As she heard reports of record-breaking snowfall in D.C. last weekend, professor Patricia Phalen realized she wasn’t going to make it from Los Angeles to Foggy Bottom any time soon.
The School of Media and Public Affairs professor, who had been in L.A. working at a studio archive, had expected to fly back Sunday in time for classes on Monday. Unfortunately, the storm that dumped more than two feet of snow on the District made the flight impossible.
“We all had to be re-booked,” Phalen said in an e-mail. “Everyone was trying to get home as soon as possible, so all the flights were booked until mid-week.”
She was one of many professors who preemptively contacted students about classes, and some – like Phalen – decided Sunday to cancel their classes, while others put their students on notice.
Political science professor Douglas Steinel, for example, knew Sunday that regardless of whether or not the University declared a snow day, his class might not go on. The ability of University employees to get to campus – often through public transportation – is one of the biggest determinants on whether or not school will be canceled, Executive Vice President Lou Katz said.
The Howard County, Md. resident lives on a cul-de-sac, which he called the “lowest priority for snow plows.” When he saw he had 34 inches of snow on his street Saturday, he realized he might not make it to the Mount Vernon campus for his Monday class.
Steinel e-mailed students warning them to watch out for an e-mail if he couldn’t make it. Soon after, the University declared a snow day.
English professor Margaret Soltan couldn’t even stay home due to the storm. The professor’s home in Garrett Park, near Bethesda, Md., lost power the first night of the storm and quickly became cold.
“[My husband and I] had a fire in the fireplace, water simmering on the stove, that sort of thing. We slept under tons of blankets and held little battery lamps on our chests so that we could read in bed,” Soltan said in an e-mail. “As conditions worsened the next day, we decided to take a room at a local hotel.”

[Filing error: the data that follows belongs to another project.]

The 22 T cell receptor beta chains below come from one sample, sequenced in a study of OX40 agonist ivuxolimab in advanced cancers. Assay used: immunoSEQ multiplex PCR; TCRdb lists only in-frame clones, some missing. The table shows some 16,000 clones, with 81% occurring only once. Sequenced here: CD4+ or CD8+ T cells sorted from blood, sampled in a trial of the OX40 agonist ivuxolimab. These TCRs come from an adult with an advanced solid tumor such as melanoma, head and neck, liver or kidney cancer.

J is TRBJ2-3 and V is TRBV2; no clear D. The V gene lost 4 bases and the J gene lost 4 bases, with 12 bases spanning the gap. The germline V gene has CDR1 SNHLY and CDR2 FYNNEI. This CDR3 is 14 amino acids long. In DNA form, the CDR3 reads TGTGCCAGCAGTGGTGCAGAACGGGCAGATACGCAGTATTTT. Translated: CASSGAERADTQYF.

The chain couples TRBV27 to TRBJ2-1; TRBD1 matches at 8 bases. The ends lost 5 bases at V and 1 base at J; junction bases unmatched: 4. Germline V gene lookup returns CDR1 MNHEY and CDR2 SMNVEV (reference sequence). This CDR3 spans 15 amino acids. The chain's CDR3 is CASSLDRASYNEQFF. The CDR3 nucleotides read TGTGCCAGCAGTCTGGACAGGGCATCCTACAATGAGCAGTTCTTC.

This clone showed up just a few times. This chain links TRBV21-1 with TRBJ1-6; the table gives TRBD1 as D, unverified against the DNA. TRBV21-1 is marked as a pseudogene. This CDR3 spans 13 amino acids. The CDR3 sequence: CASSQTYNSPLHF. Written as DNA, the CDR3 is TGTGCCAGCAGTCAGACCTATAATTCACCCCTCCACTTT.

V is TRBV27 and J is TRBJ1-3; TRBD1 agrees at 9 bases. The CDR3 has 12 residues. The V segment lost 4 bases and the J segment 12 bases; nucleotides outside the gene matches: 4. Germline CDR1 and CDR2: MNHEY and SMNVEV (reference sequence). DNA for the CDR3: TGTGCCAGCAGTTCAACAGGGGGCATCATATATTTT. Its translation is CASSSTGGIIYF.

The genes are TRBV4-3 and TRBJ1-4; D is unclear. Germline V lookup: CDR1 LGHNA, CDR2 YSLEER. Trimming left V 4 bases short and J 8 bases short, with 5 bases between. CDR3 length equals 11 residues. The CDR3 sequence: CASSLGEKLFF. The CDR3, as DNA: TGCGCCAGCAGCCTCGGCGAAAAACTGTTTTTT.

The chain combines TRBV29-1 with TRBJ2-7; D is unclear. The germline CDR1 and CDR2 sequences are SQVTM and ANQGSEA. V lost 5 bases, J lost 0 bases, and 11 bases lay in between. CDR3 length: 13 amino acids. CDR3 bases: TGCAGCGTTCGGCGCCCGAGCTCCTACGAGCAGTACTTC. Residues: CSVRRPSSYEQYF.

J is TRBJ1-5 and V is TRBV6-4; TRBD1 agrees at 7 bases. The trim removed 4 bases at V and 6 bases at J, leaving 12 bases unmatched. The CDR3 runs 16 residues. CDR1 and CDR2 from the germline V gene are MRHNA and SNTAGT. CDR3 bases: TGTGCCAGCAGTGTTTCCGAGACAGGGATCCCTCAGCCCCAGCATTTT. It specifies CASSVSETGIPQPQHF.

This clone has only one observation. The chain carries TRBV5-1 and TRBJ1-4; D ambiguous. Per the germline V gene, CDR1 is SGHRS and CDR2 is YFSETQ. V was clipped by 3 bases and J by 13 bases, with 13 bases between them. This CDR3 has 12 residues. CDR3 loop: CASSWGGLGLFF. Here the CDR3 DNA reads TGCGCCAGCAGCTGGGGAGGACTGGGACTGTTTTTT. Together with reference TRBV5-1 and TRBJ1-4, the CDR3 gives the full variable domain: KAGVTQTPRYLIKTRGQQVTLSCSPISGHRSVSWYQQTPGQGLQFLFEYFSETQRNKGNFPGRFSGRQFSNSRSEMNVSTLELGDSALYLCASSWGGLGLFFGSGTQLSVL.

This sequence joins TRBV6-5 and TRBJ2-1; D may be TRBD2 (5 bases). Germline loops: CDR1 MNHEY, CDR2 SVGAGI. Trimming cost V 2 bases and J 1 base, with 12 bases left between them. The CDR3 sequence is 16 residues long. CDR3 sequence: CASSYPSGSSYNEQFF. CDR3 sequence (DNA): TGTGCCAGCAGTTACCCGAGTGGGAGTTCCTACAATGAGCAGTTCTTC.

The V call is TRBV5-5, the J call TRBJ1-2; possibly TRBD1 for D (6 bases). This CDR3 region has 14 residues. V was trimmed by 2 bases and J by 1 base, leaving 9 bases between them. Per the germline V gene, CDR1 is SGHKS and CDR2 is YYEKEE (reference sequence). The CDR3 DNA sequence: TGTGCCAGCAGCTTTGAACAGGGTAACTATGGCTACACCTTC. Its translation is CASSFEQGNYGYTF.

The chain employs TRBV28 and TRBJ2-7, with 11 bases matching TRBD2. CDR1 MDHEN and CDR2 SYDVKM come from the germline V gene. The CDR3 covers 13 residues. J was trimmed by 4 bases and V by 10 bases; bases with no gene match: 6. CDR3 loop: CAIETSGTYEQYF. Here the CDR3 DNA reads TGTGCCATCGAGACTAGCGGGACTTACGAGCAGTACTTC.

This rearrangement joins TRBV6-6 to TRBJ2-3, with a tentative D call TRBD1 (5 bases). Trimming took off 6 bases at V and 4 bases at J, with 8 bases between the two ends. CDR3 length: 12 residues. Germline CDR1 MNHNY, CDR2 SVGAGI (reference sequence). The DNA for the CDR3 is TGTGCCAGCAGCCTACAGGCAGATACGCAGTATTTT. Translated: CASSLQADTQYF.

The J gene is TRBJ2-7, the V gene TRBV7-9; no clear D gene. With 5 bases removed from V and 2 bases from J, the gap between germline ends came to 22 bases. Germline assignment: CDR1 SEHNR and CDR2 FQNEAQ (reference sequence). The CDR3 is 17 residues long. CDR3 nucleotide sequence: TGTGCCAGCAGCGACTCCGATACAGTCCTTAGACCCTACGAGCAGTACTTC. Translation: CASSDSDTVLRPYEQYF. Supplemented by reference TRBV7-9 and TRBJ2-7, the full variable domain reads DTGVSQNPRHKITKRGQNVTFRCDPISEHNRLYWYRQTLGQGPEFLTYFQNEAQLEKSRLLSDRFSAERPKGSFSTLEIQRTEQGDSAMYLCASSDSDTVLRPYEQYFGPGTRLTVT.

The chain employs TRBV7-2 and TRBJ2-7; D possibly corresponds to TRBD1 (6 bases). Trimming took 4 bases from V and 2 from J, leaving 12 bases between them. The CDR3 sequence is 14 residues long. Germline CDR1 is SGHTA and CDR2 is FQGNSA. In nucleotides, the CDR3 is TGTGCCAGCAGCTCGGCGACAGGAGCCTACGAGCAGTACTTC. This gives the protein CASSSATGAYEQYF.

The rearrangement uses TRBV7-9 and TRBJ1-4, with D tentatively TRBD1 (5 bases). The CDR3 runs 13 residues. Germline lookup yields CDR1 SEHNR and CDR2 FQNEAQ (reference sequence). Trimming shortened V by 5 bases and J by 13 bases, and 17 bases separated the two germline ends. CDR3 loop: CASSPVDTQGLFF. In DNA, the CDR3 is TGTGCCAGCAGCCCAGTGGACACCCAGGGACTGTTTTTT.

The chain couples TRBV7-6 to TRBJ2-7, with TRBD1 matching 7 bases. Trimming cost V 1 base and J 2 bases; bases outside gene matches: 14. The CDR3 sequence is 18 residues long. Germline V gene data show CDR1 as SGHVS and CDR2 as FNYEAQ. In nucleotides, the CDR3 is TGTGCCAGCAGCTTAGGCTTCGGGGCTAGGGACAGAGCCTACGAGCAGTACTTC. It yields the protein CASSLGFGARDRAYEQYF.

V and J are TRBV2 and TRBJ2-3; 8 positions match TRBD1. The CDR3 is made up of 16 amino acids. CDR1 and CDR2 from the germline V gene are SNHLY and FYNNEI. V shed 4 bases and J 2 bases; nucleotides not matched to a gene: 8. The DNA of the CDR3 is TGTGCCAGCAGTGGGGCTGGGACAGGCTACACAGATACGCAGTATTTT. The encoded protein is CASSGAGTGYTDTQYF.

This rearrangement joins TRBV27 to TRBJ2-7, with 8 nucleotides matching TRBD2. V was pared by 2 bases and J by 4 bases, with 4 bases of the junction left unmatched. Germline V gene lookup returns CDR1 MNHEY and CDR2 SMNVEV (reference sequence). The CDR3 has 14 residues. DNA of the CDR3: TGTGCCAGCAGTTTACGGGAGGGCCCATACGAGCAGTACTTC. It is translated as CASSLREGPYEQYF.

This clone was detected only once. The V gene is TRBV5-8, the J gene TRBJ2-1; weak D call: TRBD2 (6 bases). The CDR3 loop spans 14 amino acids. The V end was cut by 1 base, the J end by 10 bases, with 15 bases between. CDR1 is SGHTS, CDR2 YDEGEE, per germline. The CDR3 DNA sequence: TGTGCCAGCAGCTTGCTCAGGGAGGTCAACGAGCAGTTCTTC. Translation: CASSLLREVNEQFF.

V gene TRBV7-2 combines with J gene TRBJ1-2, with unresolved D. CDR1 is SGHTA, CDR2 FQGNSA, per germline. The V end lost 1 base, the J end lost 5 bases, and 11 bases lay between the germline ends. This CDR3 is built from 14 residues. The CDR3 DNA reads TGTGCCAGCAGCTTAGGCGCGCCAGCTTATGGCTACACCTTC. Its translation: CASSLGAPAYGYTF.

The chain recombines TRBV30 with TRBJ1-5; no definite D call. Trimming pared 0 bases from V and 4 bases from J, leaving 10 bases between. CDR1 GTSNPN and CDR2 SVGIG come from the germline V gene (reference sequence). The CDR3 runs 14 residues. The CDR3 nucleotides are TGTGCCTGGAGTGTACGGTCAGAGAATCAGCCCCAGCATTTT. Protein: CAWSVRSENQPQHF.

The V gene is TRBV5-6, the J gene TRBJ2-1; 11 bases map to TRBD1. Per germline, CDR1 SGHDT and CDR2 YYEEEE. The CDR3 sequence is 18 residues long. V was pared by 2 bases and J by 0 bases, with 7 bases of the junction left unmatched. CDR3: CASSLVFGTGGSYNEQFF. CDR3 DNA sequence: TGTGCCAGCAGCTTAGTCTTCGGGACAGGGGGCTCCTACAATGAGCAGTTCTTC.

Still, the experience hasn’t been bad, Soltan said.
“I wish I could regale you with our subsequent difficulties, but life in a boutique hotel is not exactly an ordeal,” Soltan said, adding that she would stay at the hotel until the blizzard ended and power was secure.
Katz, who lives near Woodley Park, said even getting to campus from within D.C. was extremely difficult.
Katz said he normally takes a bus to Foggy Bottom, but service had been suspended due to snow. Taking the Metro also posed issues.
“The Metro itself is fine, it’s just getting there. Most of the people now have cleaned up their sidewalks, but you can’t get to the sidewalks across the street because there are 5-foot mounds of snow and ice that you have to climb over,” Katz said, “It’s a total mess. And we are lucky because lots of people out in Virginia and Maryland can’t get anywhere.”
History professor and Alexandria, Va. resident Benjamin Hopkins said that he was snowed in “in the sense that like most people, there is no public transport running in my area.” Taking out a car would be “foolhardy,” so Hopkins said he found a new mode of transportation until the roads were cleared.
“I have been happily getting around on my skis, however,” Hopkins said in an e-mail. “[I] have thoroughly enjoyed the chance for some ‘urban skiing.’ “
With classes canceled for most of the week due to the record snowfall, Phalen ensured students would continue with class work by requiring them to submit reading notes on BlackBoard once a week.
“GW administration and faculty had expected to use Blackboard more heavily if students contracted the H1N1 virus, so this fall I attended an extra training session on the software,” Phalen said. “I didn’t expect we’d have to use it because of snow!”
Emily Cahn contributed to this report.
This article appeared in the February 12, 2010 issue of the Hatchet.